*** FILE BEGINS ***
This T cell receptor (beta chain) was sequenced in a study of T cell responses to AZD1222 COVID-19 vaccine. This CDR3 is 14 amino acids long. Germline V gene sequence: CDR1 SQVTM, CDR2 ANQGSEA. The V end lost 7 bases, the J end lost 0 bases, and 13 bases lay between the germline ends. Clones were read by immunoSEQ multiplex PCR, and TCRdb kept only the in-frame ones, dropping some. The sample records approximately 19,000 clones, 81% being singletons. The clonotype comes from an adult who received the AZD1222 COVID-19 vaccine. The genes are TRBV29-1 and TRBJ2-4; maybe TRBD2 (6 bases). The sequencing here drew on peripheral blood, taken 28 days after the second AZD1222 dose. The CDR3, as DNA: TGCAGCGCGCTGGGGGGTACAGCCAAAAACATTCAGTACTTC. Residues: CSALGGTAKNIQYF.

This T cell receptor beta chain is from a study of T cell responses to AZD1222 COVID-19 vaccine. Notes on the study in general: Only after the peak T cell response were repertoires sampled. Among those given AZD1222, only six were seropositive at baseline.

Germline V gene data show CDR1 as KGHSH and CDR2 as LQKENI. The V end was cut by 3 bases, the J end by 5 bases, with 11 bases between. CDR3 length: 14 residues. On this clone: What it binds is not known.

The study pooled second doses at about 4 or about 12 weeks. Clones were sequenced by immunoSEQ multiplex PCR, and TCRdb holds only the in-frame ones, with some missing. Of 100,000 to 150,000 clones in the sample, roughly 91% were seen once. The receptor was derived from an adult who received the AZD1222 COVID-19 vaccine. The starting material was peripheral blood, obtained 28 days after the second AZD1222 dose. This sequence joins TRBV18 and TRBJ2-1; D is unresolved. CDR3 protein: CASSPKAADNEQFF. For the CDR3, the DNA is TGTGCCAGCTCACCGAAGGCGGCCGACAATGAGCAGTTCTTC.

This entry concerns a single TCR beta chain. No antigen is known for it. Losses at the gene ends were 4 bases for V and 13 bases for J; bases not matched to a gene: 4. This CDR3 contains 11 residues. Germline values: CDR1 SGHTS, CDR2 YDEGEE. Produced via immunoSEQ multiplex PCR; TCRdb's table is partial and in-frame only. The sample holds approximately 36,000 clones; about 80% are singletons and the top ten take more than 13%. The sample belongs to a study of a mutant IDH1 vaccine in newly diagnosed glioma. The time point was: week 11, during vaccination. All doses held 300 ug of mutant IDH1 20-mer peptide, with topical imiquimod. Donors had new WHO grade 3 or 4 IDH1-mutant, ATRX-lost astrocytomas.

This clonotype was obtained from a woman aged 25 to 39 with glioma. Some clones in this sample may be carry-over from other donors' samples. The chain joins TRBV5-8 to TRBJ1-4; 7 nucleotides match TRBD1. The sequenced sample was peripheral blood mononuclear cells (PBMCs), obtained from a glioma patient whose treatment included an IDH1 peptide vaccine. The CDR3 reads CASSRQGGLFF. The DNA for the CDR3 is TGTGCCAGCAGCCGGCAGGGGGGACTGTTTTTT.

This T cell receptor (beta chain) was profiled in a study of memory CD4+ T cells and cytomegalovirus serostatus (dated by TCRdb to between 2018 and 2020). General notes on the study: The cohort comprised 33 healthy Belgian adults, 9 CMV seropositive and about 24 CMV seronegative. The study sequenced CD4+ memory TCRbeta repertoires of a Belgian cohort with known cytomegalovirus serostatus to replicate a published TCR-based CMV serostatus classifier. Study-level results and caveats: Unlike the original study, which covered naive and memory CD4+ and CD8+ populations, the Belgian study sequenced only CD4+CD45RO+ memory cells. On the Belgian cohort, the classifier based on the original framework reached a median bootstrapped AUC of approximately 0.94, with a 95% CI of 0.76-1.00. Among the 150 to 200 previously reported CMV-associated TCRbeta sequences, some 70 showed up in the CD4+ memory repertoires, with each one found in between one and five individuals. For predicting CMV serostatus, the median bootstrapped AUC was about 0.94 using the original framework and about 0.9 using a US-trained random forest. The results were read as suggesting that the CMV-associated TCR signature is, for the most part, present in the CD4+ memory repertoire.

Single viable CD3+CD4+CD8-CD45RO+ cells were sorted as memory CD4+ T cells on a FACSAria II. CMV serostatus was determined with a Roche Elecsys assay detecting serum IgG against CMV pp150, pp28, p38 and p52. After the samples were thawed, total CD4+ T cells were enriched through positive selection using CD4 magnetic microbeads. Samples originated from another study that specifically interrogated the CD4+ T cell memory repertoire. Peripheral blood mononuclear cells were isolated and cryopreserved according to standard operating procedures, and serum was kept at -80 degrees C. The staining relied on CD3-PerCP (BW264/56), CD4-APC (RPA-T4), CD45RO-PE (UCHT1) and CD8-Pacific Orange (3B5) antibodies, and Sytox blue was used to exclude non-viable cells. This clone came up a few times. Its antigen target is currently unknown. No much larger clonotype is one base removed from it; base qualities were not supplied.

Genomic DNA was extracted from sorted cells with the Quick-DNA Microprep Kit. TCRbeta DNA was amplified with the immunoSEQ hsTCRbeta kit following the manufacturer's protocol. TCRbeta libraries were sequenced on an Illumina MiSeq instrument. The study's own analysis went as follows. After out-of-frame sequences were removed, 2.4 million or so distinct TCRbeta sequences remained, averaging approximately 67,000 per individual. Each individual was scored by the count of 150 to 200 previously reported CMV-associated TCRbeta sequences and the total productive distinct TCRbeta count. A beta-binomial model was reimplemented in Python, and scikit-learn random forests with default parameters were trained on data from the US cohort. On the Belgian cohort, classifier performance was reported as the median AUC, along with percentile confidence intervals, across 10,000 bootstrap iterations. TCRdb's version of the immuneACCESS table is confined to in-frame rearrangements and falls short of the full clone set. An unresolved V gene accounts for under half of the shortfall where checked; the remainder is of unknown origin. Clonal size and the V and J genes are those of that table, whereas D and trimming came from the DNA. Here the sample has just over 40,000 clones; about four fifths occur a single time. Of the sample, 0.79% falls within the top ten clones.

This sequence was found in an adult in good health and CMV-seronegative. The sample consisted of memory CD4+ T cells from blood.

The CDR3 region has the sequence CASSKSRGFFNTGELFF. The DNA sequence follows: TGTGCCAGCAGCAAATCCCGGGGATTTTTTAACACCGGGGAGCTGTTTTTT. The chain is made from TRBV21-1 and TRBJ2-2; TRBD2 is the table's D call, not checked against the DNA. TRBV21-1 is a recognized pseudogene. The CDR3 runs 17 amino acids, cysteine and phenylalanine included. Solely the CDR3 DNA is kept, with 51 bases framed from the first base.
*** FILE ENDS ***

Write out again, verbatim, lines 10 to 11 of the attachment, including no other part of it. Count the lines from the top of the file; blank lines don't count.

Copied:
This sequence was found in an adult in good health and CMV-seronegative. The sample consisted of memory CD4+ T cells from blood.

The CDR3 region has the sequence CASSKSRGFFNTGELFF. The DNA sequence follows: TGTGCCAGCAGCAAATCCCGGGGATTTTTTAACACCGGGGAGCTGTTTTTT. The chain is made from TRBV21-1 and TRBJ2-2; TRBD2 is the table's D call, not checked against the DNA. TRBV21-1 is a recognized pseudogene. The CDR3 runs 17 amino acids, cysteine and phenylalanine included. Solely the CDR3 DNA is kept, with 51 bases framed from the first base.